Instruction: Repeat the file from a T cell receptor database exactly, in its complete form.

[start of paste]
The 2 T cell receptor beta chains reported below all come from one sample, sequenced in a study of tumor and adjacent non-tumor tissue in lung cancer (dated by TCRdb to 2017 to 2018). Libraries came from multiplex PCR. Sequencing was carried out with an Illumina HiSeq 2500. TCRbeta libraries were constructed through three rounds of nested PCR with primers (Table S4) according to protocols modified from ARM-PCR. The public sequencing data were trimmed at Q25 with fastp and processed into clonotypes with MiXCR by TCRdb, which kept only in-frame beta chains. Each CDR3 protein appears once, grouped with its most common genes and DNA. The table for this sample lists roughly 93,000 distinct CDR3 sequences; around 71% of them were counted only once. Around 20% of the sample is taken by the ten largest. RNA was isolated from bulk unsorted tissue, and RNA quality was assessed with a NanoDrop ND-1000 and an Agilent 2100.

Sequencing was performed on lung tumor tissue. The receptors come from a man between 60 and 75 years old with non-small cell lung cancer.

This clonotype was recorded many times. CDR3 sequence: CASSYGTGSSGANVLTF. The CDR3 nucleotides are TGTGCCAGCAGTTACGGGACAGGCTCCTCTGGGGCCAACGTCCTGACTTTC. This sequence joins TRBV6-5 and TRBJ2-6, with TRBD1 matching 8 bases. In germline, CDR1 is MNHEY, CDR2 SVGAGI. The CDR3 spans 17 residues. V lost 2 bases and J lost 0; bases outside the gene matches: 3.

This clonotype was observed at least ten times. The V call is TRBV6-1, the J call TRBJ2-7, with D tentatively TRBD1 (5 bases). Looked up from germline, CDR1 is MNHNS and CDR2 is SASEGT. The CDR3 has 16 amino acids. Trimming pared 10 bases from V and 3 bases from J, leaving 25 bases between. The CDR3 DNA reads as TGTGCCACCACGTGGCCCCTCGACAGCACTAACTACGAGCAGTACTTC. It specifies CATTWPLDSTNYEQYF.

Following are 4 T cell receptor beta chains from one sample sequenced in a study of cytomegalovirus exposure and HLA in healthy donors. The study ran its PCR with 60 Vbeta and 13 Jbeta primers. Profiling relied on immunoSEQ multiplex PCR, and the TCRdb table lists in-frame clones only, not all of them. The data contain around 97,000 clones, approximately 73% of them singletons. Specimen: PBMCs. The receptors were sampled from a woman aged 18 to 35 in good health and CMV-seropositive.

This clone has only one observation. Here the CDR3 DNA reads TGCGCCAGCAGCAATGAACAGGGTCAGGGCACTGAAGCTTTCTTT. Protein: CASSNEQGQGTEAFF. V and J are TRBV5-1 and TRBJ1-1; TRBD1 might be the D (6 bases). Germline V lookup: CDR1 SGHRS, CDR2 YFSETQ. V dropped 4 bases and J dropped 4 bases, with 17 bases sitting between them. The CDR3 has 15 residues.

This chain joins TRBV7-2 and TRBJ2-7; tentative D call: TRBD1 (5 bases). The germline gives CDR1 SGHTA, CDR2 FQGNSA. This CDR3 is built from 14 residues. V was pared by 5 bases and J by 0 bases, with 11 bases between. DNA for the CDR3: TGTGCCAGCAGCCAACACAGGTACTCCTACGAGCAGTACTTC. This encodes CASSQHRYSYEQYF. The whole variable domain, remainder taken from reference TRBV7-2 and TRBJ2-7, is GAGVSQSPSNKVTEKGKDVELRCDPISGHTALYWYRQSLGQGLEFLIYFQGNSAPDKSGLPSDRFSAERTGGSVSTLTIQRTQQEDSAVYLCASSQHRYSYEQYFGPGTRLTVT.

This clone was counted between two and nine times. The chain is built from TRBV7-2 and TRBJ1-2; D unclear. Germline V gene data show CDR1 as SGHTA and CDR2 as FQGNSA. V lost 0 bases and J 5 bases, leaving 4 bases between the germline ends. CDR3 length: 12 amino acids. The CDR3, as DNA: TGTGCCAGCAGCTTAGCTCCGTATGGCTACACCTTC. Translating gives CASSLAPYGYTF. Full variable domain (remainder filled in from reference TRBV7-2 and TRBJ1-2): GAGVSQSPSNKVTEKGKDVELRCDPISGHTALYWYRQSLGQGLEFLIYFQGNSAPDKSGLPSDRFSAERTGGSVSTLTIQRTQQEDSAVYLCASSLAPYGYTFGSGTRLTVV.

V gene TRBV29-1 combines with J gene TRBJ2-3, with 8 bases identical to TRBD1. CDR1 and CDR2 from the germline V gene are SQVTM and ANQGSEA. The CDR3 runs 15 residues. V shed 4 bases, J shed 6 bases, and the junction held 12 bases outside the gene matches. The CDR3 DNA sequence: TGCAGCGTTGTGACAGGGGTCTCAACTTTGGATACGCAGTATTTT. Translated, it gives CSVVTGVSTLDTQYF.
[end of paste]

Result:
The 2 T cell receptor beta chains reported below all come from one sample, sequenced in a study of tumor and adjacent non-tumor tissue in lung cancer (dated by TCRdb to 2017 to 2018). Libraries came from multiplex PCR. Sequencing was carried out with an Illumina HiSeq 2500. TCRbeta libraries were constructed through three rounds of nested PCR with primers (Table S4) according to protocols modified from ARM-PCR. The public sequencing data were trimmed at Q25 with fastp and processed into clonotypes with MiXCR by TCRdb, which kept only in-frame beta chains. Each CDR3 protein appears once, grouped with its most common genes and DNA. The table for this sample lists roughly 93,000 distinct CDR3 sequences; around 71% of them were counted only once. Around 20% of the sample is taken by the ten largest. RNA was isolated from bulk unsorted tissue, and RNA quality was assessed with a NanoDrop ND-1000 and an Agilent 2100.

Sequencing was performed on lung tumor tissue. The receptors come from a man between 60 and 75 years old with non-small cell lung cancer.

This clonotype was recorded many times. CDR3 sequence: CASSYGTGSSGANVLTF. The CDR3 nucleotides are TGTGCCAGCAGTTACGGGACAGGCTCCTCTGGGGCCAACGTCCTGACTTTC. This sequence joins TRBV6-5 and TRBJ2-6, with TRBD1 matching 8 bases. In germline, CDR1 is MNHEY, CDR2 SVGAGI. The CDR3 spans 17 residues. V lost 2 bases and J lost 0; bases outside the gene matches: 3.

This clonotype was observed at least ten times. The V call is TRBV6-1, the J call TRBJ2-7, with D tentatively TRBD1 (5 bases). Looked up from germline, CDR1 is MNHNS and CDR2 is SASEGT. The CDR3 has 16 amino acids. Trimming pared 10 bases from V and 3 bases from J, leaving 25 bases between. The CDR3 DNA reads as TGTGCCACCACGTGGCCCCTCGACAGCACTAACTACGAGCAGTACTTC. It specifies CATTWPLDSTNYEQYF.

Following are 4 T cell receptor beta chains from one sample sequenced in a study of cytomegalovirus exposure and HLA in healthy donors. The study ran its PCR with 60 Vbeta and 13 Jbeta primers. Profiling relied on immunoSEQ multiplex PCR, and the TCRdb table lists in-frame clones only, not all of them. The data contain around 97,000 clones, approximately 73% of them singletons. Specimen: PBMCs. The receptors were sampled from a woman aged 18 to 35 in good health and CMV-seropositive.

This clone has only one observation. Here the CDR3 DNA reads TGCGCCAGCAGCAATGAACAGGGTCAGGGCACTGAAGCTTTCTTT. Protein: CASSNEQGQGTEAFF. V and J are TRBV5-1 and TRBJ1-1; TRBD1 might be the D (6 bases). Germline V lookup: CDR1 SGHRS, CDR2 YFSETQ. V dropped 4 bases and J dropped 4 bases, with 17 bases sitting between them. The CDR3 has 15 residues.

This chain joins TRBV7-2 and TRBJ2-7; tentative D call: TRBD1 (5 bases). The germline gives CDR1 SGHTA, CDR2 FQGNSA. This CDR3 is built from 14 residues. V was pared by 5 bases and J by 0 bases, with 11 bases between. DNA for the CDR3: TGTGCCAGCAGCCAACACAGGTACTCCTACGAGCAGTACTTC. This encodes CASSQHRYSYEQYF. The whole variable domain, remainder taken from reference TRBV7-2 and TRBJ2-7, is GAGVSQSPSNKVTEKGKDVELRCDPISGHTALYWYRQSLGQGLEFLIYFQGNSAPDKSGLPSDRFSAERTGGSVSTLTIQRTQQEDSAVYLCASSQHRYSYEQYFGPGTRLTVT.

This clone was counted between two and nine times. The chain is built from TRBV7-2 and TRBJ1-2; D unclear. Germline V gene data show CDR1 as SGHTA and CDR2 as FQGNSA. V lost 0 bases and J 5 bases, leaving 4 bases between the germline ends. CDR3 length: 12 amino acids. The CDR3, as DNA: TGTGCCAGCAGCTTAGCTCCGTATGGCTACACCTTC. Translating gives CASSLAPYGYTF. Full variable domain (remainder filled in from reference TRBV7-2 and TRBJ1-2): GAGVSQSPSNKVTEKGKDVELRCDPISGHTALYWYRQSLGQGLEFLIYFQGNSAPDKSGLPSDRFSAERTGGSVSTLTIQRTQQEDSAVYLCASSLAPYGYTFGSGTRLTVV.

V gene TRBV29-1 combines with J gene TRBJ2-3, with 8 bases identical to TRBD1. CDR1 and CDR2 from the germline V gene are SQVTM and ANQGSEA. The CDR3 runs 15 residues. V shed 4 bases, J shed 6 bases, and the junction held 12 bases outside the gene matches. The CDR3 DNA sequence: TGCAGCGTTGTGACAGGGGTCTCAACTTTGGATACGCAGTATTTT. Translated, it gives CSVVTGVSTLDTQYF.